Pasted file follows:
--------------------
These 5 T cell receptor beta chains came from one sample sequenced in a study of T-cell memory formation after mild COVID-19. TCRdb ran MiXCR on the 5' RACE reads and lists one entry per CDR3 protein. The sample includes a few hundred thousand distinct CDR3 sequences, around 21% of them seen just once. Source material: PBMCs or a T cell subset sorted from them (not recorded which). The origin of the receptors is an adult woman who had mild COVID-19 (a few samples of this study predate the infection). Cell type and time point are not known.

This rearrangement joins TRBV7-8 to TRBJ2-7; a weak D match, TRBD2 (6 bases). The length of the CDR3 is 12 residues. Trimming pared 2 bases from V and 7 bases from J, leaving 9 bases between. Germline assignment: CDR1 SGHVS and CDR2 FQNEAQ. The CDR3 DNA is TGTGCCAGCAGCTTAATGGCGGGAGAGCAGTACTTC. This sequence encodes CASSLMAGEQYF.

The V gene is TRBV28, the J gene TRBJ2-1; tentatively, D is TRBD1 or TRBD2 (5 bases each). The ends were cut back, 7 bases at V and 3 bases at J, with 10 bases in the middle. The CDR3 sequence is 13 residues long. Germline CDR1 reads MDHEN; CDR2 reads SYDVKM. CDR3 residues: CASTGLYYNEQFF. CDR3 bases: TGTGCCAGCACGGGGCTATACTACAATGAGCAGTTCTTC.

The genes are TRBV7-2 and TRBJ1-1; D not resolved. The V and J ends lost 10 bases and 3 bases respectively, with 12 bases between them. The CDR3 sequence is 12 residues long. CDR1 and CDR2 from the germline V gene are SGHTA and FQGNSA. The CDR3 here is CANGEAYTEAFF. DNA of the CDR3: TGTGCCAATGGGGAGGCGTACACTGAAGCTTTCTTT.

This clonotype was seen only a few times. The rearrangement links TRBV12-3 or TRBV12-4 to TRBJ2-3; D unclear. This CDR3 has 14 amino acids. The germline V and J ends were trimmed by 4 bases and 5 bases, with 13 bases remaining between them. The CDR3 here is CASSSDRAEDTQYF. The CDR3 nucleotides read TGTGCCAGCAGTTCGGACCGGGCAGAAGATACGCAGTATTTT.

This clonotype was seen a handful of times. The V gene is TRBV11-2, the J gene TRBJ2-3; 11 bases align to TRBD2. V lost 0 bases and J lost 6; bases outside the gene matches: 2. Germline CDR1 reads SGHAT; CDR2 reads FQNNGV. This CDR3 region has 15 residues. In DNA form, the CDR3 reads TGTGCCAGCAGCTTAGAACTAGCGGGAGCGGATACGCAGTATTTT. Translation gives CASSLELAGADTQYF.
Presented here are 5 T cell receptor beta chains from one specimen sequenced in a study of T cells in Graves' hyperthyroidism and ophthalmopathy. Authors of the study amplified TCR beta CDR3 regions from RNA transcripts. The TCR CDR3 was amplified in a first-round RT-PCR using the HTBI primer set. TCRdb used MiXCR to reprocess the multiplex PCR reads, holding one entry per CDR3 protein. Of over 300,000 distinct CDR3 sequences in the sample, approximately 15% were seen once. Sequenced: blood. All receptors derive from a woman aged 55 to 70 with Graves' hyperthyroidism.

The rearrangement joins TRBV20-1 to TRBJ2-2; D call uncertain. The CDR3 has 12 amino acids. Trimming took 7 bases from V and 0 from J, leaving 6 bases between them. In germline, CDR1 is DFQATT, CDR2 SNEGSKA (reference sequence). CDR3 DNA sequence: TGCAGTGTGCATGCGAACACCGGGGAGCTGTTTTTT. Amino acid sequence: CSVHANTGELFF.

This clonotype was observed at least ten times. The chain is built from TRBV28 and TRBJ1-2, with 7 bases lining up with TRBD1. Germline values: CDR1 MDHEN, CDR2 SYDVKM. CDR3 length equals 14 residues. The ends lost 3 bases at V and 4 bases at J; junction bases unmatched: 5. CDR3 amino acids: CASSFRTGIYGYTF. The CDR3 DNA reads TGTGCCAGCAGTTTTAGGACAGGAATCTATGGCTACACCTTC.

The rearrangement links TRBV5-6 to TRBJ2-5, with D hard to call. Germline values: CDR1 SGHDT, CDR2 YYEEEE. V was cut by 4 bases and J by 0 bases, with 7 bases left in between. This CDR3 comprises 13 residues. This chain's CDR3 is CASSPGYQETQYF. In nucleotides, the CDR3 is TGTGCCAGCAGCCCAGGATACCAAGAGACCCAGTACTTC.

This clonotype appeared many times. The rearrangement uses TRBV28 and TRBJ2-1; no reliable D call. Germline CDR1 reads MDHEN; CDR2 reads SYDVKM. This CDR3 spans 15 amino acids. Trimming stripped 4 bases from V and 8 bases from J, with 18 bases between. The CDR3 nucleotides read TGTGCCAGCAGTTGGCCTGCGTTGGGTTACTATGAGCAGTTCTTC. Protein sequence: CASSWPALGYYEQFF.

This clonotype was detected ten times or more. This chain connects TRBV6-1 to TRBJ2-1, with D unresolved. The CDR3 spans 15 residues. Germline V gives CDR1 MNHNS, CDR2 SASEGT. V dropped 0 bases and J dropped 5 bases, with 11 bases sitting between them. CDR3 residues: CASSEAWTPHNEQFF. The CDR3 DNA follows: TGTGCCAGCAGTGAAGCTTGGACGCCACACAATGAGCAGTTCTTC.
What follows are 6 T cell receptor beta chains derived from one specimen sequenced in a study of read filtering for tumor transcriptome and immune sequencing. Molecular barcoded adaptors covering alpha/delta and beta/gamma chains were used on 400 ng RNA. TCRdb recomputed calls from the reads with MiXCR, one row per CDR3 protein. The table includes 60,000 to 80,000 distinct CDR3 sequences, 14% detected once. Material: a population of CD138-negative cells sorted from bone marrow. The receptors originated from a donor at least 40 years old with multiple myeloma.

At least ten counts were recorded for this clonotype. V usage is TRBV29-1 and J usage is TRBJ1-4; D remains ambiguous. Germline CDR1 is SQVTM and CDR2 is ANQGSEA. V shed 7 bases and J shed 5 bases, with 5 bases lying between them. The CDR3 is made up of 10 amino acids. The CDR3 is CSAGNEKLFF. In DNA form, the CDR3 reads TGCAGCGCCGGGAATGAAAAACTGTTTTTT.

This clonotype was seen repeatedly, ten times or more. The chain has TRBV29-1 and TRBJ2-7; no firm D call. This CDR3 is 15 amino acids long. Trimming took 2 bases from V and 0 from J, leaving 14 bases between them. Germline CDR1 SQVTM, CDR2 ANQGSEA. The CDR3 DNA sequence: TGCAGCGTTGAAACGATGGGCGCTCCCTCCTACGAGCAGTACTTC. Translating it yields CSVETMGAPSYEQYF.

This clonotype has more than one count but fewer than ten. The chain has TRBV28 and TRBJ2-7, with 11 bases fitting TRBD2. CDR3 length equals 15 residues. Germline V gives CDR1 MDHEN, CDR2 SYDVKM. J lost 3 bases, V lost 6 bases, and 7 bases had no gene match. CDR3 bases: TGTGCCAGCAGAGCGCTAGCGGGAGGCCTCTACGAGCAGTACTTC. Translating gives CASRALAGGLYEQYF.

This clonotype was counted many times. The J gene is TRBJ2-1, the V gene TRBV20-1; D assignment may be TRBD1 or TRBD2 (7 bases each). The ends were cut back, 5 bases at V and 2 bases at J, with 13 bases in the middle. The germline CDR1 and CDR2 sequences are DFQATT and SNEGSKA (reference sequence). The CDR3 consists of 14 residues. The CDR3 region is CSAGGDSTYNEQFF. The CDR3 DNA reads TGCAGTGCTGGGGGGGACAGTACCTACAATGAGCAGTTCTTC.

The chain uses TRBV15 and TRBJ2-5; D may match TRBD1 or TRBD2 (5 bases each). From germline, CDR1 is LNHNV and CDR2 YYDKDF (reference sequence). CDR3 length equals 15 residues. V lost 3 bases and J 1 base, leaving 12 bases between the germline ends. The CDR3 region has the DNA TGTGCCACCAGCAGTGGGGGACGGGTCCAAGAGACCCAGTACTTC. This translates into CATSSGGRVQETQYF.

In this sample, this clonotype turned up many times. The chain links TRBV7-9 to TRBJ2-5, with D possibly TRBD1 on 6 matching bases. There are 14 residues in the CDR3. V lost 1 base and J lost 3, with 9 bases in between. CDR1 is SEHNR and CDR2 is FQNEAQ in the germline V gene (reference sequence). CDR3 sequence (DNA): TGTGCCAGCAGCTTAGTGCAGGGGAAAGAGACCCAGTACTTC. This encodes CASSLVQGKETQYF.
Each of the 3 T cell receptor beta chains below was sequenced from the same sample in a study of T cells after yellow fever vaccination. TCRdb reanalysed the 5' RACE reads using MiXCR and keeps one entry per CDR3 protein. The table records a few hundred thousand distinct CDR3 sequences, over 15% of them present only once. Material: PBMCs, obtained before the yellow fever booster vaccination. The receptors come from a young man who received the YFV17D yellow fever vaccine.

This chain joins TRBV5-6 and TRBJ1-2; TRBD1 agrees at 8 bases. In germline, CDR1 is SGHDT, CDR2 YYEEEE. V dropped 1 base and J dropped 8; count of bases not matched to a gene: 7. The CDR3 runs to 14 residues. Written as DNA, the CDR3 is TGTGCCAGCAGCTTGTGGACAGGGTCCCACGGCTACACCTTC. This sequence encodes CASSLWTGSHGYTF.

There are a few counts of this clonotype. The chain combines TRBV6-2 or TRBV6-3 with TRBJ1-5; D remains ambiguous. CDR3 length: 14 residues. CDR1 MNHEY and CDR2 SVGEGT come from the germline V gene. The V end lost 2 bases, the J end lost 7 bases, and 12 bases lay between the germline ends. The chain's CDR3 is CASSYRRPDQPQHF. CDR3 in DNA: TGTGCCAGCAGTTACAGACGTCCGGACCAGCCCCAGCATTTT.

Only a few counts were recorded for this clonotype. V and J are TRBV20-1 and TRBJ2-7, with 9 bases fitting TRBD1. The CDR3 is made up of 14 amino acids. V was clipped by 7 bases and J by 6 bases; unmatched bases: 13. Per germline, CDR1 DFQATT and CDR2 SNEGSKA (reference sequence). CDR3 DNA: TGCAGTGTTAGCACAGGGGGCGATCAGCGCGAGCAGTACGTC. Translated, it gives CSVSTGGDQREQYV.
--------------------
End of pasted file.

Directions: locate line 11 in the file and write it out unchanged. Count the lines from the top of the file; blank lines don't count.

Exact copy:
This clonotype appeared many times. The rearrangement uses TRBV28 and TRBJ2-1; no reliable D call. Germline CDR1 reads MDHEN; CDR2 reads SYDVKM. This CDR3 spans 15 amino acids. Trimming stripped 4 bases from V and 8 bases from J, with 18 bases between. The CDR3 nucleotides read TGTGCCAGCAGTTGGCCTGCGTTGGGTTACTATGAGCAGTTCTTC. Protein sequence: CASSWPALGYYEQFF.